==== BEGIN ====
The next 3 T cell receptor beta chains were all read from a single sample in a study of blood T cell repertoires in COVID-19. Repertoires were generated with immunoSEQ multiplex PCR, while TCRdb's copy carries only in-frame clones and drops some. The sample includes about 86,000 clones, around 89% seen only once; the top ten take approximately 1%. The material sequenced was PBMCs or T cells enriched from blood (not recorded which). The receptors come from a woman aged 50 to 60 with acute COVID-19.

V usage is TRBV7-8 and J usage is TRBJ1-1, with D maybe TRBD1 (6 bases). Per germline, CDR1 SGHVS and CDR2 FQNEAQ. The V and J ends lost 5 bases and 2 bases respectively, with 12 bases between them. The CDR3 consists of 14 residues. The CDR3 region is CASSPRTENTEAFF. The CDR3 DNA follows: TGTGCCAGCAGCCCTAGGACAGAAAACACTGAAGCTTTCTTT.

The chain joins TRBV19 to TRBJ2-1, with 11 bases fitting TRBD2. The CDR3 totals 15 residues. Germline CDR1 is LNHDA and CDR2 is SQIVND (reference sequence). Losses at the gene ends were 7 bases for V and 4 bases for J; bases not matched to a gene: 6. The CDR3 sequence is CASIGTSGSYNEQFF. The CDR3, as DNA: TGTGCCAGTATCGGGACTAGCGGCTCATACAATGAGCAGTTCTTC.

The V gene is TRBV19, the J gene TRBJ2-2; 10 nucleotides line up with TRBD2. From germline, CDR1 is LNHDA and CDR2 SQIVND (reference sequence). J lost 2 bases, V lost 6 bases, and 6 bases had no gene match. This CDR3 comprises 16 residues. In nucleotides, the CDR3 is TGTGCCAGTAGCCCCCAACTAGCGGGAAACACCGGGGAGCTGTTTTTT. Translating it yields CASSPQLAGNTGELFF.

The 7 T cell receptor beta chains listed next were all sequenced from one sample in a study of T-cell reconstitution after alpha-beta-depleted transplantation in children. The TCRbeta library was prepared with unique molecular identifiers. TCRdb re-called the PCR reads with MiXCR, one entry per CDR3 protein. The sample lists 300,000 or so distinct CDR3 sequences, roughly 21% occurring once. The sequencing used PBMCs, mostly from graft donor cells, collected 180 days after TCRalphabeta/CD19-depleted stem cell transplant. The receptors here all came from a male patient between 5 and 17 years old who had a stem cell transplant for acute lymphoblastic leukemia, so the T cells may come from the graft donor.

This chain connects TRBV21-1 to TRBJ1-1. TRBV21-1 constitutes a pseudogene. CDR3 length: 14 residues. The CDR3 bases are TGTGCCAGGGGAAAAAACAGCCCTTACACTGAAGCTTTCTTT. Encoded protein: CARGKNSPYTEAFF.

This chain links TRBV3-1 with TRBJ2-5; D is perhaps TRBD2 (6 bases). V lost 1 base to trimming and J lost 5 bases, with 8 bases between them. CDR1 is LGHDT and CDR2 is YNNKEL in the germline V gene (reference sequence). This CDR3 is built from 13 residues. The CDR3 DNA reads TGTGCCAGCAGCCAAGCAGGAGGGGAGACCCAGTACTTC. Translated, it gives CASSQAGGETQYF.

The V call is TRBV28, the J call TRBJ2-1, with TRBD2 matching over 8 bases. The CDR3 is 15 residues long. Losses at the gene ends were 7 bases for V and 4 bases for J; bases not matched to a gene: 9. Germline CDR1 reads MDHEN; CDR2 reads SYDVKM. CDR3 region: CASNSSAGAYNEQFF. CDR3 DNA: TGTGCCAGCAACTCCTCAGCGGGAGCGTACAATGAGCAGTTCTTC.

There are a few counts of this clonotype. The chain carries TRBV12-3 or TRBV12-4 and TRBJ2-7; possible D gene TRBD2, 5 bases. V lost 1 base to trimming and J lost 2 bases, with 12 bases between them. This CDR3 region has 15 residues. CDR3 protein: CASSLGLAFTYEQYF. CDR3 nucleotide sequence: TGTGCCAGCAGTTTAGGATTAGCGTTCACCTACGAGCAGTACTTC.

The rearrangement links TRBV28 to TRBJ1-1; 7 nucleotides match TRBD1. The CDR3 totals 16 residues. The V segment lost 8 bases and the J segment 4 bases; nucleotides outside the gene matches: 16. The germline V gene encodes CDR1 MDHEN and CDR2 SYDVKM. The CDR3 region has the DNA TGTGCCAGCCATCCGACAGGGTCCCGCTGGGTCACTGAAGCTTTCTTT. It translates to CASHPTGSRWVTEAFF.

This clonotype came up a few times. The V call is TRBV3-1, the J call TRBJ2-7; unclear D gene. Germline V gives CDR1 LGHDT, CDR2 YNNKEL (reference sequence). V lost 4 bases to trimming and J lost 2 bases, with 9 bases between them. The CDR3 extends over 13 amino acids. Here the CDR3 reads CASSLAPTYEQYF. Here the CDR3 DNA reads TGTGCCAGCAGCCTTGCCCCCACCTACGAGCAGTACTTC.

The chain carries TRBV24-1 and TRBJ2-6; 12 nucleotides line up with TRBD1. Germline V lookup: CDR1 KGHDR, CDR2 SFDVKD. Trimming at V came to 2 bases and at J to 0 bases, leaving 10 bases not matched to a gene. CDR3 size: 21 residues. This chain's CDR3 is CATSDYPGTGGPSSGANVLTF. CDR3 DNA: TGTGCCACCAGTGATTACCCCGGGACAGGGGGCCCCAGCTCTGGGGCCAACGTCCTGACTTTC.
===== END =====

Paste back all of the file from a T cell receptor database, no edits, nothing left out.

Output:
The next 3 T cell receptor beta chains were all read from a single sample in a study of blood T cell repertoires in COVID-19. Repertoires were generated with immunoSEQ multiplex PCR, while TCRdb's copy carries only in-frame clones and drops some. The sample includes about 86,000 clones, around 89% seen only once; the top ten take approximately 1%. The material sequenced was PBMCs or T cells enriched from blood (not recorded which). The receptors come from a woman aged 50 to 60 with acute COVID-19.

V usage is TRBV7-8 and J usage is TRBJ1-1, with D maybe TRBD1 (6 bases). Per germline, CDR1 SGHVS and CDR2 FQNEAQ. The V and J ends lost 5 bases and 2 bases respectively, with 12 bases between them. The CDR3 consists of 14 residues. The CDR3 region is CASSPRTENTEAFF. The CDR3 DNA follows: TGTGCCAGCAGCCCTAGGACAGAAAACACTGAAGCTTTCTTT.

The chain joins TRBV19 to TRBJ2-1, with 11 bases fitting TRBD2. The CDR3 totals 15 residues. Germline CDR1 is LNHDA and CDR2 is SQIVND (reference sequence). Losses at the gene ends were 7 bases for V and 4 bases for J; bases not matched to a gene: 6. The CDR3 sequence is CASIGTSGSYNEQFF. The CDR3, as DNA: TGTGCCAGTATCGGGACTAGCGGCTCATACAATGAGCAGTTCTTC.

The V gene is TRBV19, the J gene TRBJ2-2; 10 nucleotides line up with TRBD2. From germline, CDR1 is LNHDA and CDR2 SQIVND (reference sequence). J lost 2 bases, V lost 6 bases, and 6 bases had no gene match. This CDR3 comprises 16 residues. In nucleotides, the CDR3 is TGTGCCAGTAGCCCCCAACTAGCGGGAAACACCGGGGAGCTGTTTTTT. Translating it yields CASSPQLAGNTGELFF.

The 7 T cell receptor beta chains listed next were all sequenced from one sample in a study of T-cell reconstitution after alpha-beta-depleted transplantation in children. The TCRbeta library was prepared with unique molecular identifiers. TCRdb re-called the PCR reads with MiXCR, one entry per CDR3 protein. The sample lists 300,000 or so distinct CDR3 sequences, roughly 21% occurring once. The sequencing used PBMCs, mostly from graft donor cells, collected 180 days after TCRalphabeta/CD19-depleted stem cell transplant. The receptors here all came from a male patient between 5 and 17 years old who had a stem cell transplant for acute lymphoblastic leukemia, so the T cells may come from the graft donor.

This chain connects TRBV21-1 to TRBJ1-1. TRBV21-1 constitutes a pseudogene. CDR3 length: 14 residues. The CDR3 bases are TGTGCCAGGGGAAAAAACAGCCCTTACACTGAAGCTTTCTTT. Encoded protein: CARGKNSPYTEAFF.

This chain links TRBV3-1 with TRBJ2-5; D is perhaps TRBD2 (6 bases). V lost 1 base to trimming and J lost 5 bases, with 8 bases between them. CDR1 is LGHDT and CDR2 is YNNKEL in the germline V gene (reference sequence). This CDR3 is built from 13 residues. The CDR3 DNA reads TGTGCCAGCAGCCAAGCAGGAGGGGAGACCCAGTACTTC. Translated, it gives CASSQAGGETQYF.

The V call is TRBV28, the J call TRBJ2-1, with TRBD2 matching over 8 bases. The CDR3 is 15 residues long. Losses at the gene ends were 7 bases for V and 4 bases for J; bases not matched to a gene: 9. Germline CDR1 reads MDHEN; CDR2 reads SYDVKM. CDR3 region: CASNSSAGAYNEQFF. CDR3 DNA: TGTGCCAGCAACTCCTCAGCGGGAGCGTACAATGAGCAGTTCTTC.

There are a few counts of this clonotype. The chain carries TRBV12-3 or TRBV12-4 and TRBJ2-7; possible D gene TRBD2, 5 bases. V lost 1 base to trimming and J lost 2 bases, with 12 bases between them. This CDR3 region has 15 residues. CDR3 protein: CASSLGLAFTYEQYF. CDR3 nucleotide sequence: TGTGCCAGCAGTTTAGGATTAGCGTTCACCTACGAGCAGTACTTC.

The rearrangement links TRBV28 to TRBJ1-1; 7 nucleotides match TRBD1. The CDR3 totals 16 residues. The V segment lost 8 bases and the J segment 4 bases; nucleotides outside the gene matches: 16. The germline V gene encodes CDR1 MDHEN and CDR2 SYDVKM. The CDR3 region has the DNA TGTGCCAGCCATCCGACAGGGTCCCGCTGGGTCACTGAAGCTTTCTTT. It translates to CASHPTGSRWVTEAFF.

This clonotype came up a few times. The V call is TRBV3-1, the J call TRBJ2-7; unclear D gene. Germline V gives CDR1 LGHDT, CDR2 YNNKEL (reference sequence). V lost 4 bases to trimming and J lost 2 bases, with 9 bases between them. The CDR3 extends over 13 amino acids. Here the CDR3 reads CASSLAPTYEQYF. Here the CDR3 DNA reads TGTGCCAGCAGCCTTGCCCCCACCTACGAGCAGTACTTC.

The chain carries TRBV24-1 and TRBJ2-6; 12 nucleotides line up with TRBD1. Germline V lookup: CDR1 KGHDR, CDR2 SFDVKD. Trimming at V came to 2 bases and at J to 0 bases, leaving 10 bases not matched to a gene. CDR3 size: 21 residues. This chain's CDR3 is CATSDYPGTGGPSSGANVLTF. CDR3 DNA: TGTGCCACCAGTGATTACCCCGGGACAGGGGGCCCCAGCTCTGGGGCCAACGTCCTGACTTTC.